QUEST: I need to remind you of the top stories tonight, from Egypt, where the country's new vice president publicly asked protestors to go home. Omar Suleiman made the plea on state television, following a day of violence in Cairo's Tahrir Square. Five people have been killed, hundreds more were injured.

Ian Bremmer is president of the Eurasia Group, a global risk research, and consulting firm. He was in London. I joined to ask him if he thinks Egypt is entering the end game?


IAN BREMMER, PRESIDENT EURASIA GROUP: The breadth of potential outcomes in Egypt is actually pretty limited. It is not going to be a fundamentalist Islamic state. The military is not going anywhere. And they are going to be, you know, a free market trading economy. Those outcomes we know. But how much violence it takes to get there, how messy, now long? Still very much an open question at this point.

QUEST: You say that with an air of certainty. You say that those narrow range of options will be the way this plays out. Why are you so certain about that?

BREMMER: Well, Mubarak has made it clear that one way or the other, he's going. I don't think there is anyway he is staying past September. I don't think any way he is putting his son in, that is done.

QUEST: Right.

BREMMER: The Egyptians are like the Lebanese. Fundamentally, a trading nation, have been for a very long time. You feel it in the bazaars, you feel it in the cafes. Any one that goes there, you are not going to change the essence of the Egyptian people. And so that the nature of the economy is not going to change, and frankly, there isn't a strong indigenous radicalized, Islamic movement in Egypt. There is no Hezbollah. So when the problems were starting and there was anarchy the blamed Hamas coming across the border. There was no one else to blame within Egypt.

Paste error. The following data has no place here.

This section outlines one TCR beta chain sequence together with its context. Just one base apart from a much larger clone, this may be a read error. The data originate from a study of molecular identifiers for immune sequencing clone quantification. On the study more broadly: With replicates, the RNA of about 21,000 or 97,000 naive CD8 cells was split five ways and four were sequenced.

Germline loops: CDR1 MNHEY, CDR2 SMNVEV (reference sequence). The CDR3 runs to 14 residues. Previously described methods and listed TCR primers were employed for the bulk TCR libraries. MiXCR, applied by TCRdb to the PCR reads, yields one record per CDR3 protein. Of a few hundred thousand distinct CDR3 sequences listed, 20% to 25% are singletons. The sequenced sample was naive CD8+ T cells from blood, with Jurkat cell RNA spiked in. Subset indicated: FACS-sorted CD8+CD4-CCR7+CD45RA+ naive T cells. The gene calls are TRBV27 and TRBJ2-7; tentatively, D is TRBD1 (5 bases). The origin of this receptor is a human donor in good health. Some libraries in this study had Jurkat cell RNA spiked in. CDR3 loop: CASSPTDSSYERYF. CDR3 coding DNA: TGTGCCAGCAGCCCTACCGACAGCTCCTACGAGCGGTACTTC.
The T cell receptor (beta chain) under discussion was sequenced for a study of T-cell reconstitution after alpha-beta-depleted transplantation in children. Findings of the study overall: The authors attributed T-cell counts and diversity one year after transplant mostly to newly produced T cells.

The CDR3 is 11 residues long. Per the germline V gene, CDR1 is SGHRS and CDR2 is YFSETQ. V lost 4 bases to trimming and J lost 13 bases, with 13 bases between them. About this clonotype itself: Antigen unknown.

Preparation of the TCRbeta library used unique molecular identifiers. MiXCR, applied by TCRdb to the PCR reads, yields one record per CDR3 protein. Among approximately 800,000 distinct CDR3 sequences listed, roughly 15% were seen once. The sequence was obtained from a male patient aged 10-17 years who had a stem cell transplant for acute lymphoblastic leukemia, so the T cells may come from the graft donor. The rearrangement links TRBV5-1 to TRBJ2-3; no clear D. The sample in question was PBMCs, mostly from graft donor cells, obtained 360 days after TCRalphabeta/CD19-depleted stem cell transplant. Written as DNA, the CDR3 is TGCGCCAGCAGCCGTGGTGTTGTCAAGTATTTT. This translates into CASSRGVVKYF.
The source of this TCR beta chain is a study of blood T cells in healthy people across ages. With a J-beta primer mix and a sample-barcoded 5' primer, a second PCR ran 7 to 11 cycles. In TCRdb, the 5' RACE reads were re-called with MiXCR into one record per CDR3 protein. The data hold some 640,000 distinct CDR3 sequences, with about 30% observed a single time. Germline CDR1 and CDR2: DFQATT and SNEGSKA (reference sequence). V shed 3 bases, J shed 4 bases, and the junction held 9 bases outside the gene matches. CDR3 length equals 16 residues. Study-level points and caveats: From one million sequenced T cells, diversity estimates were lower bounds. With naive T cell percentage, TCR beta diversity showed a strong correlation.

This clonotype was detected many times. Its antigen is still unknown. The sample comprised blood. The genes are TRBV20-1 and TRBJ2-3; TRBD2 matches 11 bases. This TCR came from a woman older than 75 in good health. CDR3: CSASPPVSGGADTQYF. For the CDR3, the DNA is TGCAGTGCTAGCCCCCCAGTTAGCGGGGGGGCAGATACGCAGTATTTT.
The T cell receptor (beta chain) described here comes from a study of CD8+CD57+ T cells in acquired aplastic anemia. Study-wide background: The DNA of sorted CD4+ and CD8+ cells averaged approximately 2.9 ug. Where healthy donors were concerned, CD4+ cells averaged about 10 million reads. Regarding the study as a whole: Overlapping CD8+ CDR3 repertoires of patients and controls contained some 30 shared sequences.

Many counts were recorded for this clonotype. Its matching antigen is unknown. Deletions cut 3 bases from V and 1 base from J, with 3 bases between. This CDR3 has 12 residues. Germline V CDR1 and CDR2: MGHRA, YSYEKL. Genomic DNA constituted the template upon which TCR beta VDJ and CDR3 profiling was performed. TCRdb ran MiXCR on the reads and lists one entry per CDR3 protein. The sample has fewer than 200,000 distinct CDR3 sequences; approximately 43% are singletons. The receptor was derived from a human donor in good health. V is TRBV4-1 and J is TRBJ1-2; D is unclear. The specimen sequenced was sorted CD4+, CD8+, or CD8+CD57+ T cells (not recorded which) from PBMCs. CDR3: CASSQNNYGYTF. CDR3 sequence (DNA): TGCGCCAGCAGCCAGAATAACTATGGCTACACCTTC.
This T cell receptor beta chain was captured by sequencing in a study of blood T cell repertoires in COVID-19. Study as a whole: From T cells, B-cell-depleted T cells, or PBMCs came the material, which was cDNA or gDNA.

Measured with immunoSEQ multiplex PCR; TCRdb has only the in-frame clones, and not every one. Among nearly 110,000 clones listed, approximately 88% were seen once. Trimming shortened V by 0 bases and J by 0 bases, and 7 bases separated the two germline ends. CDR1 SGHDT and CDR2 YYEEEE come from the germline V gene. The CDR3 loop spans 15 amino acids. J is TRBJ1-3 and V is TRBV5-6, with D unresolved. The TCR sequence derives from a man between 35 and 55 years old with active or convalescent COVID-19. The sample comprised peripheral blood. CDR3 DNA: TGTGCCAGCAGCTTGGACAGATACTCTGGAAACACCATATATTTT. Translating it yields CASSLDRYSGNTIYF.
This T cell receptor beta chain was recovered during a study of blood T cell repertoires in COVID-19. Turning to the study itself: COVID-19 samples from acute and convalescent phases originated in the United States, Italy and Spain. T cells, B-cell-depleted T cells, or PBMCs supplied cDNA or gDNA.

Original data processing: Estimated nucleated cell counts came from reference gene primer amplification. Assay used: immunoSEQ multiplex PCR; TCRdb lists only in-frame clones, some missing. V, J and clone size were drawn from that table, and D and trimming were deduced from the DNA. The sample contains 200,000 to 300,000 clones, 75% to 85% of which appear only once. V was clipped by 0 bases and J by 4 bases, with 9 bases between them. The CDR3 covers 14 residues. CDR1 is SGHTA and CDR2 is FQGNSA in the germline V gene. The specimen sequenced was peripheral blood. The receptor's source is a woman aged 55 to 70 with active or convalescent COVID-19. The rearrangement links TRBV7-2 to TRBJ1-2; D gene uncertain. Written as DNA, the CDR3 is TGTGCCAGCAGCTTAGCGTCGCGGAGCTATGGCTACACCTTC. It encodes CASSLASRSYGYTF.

QUEST: Egypt as a trading, capitalist, market economy doesn't suddenly go to the left?

BREMMER: Well, I-certainly any new Egyptian government is going to have to show that they are more socially responsible in terms of things like food subsidies, with food inflation, basic social services. Someone call that going to the left. But you are not going to see suddenly Egypt becoming a state capitalist economy. I don't believe that at all.

QUEST: Jordan? Let's look at Jordan, then. Because we have already had the king changing the government.

BREMMER: Smart to do, yes.

QUEST: Smart to do, but is that the act of desperation?

BREMMER: It is an act of very deep concern. I mean, when you have Queen Rania, saying-you know, Tweeting some support for the Egyptians and immediately getting thousands of Jordanians saying, "You're next! You've got to go!" I mean, they recognize that they have got a problem.

QUEST: We've slightly forgotten Tunisia as Egypt became the gorilla in the room causing the problems. But the truth is, Tunisia is far from settled.

BREMMER: That's right. You know, you can put in...

QUEST: The riots continue.